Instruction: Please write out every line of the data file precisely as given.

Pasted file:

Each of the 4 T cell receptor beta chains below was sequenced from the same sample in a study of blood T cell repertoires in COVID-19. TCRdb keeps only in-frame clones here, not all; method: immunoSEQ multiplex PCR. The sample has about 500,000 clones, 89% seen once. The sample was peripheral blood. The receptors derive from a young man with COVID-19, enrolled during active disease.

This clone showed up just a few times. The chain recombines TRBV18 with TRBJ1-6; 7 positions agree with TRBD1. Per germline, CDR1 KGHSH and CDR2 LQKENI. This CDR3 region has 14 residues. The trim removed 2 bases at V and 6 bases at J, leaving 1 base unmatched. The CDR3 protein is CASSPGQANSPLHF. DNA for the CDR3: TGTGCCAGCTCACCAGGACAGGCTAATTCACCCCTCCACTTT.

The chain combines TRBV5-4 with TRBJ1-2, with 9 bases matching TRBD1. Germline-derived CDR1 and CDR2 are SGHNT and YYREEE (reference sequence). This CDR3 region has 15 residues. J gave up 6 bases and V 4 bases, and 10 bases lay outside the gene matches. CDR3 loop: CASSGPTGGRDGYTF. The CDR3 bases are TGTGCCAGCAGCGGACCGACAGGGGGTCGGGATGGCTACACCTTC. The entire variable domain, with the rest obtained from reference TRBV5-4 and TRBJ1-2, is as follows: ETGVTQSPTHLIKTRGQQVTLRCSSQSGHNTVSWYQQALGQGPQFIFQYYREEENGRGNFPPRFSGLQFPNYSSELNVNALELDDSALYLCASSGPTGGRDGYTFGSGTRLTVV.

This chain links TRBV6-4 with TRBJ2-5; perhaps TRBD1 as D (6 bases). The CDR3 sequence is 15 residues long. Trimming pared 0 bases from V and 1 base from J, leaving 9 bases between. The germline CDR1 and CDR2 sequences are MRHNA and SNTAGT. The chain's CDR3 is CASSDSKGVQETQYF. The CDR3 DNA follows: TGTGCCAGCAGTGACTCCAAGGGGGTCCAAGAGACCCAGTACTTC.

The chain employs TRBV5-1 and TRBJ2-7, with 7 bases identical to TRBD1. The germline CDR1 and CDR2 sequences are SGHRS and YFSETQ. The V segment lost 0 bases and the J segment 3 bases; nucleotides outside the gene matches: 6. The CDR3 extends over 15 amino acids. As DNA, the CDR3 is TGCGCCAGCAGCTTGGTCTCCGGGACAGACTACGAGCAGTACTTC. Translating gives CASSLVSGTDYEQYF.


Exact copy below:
Each of the 4 T cell receptor beta chains below was sequenced from the same sample in a study of blood T cell repertoires in COVID-19. TCRdb keeps only in-frame clones here, not all; method: immunoSEQ multiplex PCR. The sample has about 500,000 clones, 89% seen once. The sample was peripheral blood. The receptors derive from a young man with COVID-19, enrolled during active disease.

This clone showed up just a few times. The chain recombines TRBV18 with TRBJ1-6; 7 positions agree with TRBD1. Per germline, CDR1 KGHSH and CDR2 LQKENI. This CDR3 region has 14 residues. The trim removed 2 bases at V and 6 bases at J, leaving 1 base unmatched. The CDR3 protein is CASSPGQANSPLHF. DNA for the CDR3: TGTGCCAGCTCACCAGGACAGGCTAATTCACCCCTCCACTTT.

The chain combines TRBV5-4 with TRBJ1-2, with 9 bases matching TRBD1. Germline-derived CDR1 and CDR2 are SGHNT and YYREEE (reference sequence). This CDR3 region has 15 residues. J gave up 6 bases and V 4 bases, and 10 bases lay outside the gene matches. CDR3 loop: CASSGPTGGRDGYTF. The CDR3 bases are TGTGCCAGCAGCGGACCGACAGGGGGTCGGGATGGCTACACCTTC. The entire variable domain, with the rest obtained from reference TRBV5-4 and TRBJ1-2, is as follows: ETGVTQSPTHLIKTRGQQVTLRCSSQSGHNTVSWYQQALGQGPQFIFQYYREEENGRGNFPPRFSGLQFPNYSSELNVNALELDDSALYLCASSGPTGGRDGYTFGSGTRLTVV.

This chain links TRBV6-4 with TRBJ2-5; perhaps TRBD1 as D (6 bases). The CDR3 sequence is 15 residues long. Trimming pared 0 bases from V and 1 base from J, leaving 9 bases between. The germline CDR1 and CDR2 sequences are MRHNA and SNTAGT. The chain's CDR3 is CASSDSKGVQETQYF. The CDR3 DNA follows: TGTGCCAGCAGTGACTCCAAGGGGGTCCAAGAGACCCAGTACTTC.

The chain employs TRBV5-1 and TRBJ2-7, with 7 bases identical to TRBD1. The germline CDR1 and CDR2 sequences are SGHRS and YFSETQ. The V segment lost 0 bases and the J segment 3 bases; nucleotides outside the gene matches: 6. The CDR3 extends over 15 amino acids. As DNA, the CDR3 is TGCGCCAGCAGCTTGGTCTCCGGGACAGACTACGAGCAGTACTTC. Translating gives CASSLVSGTDYEQYF.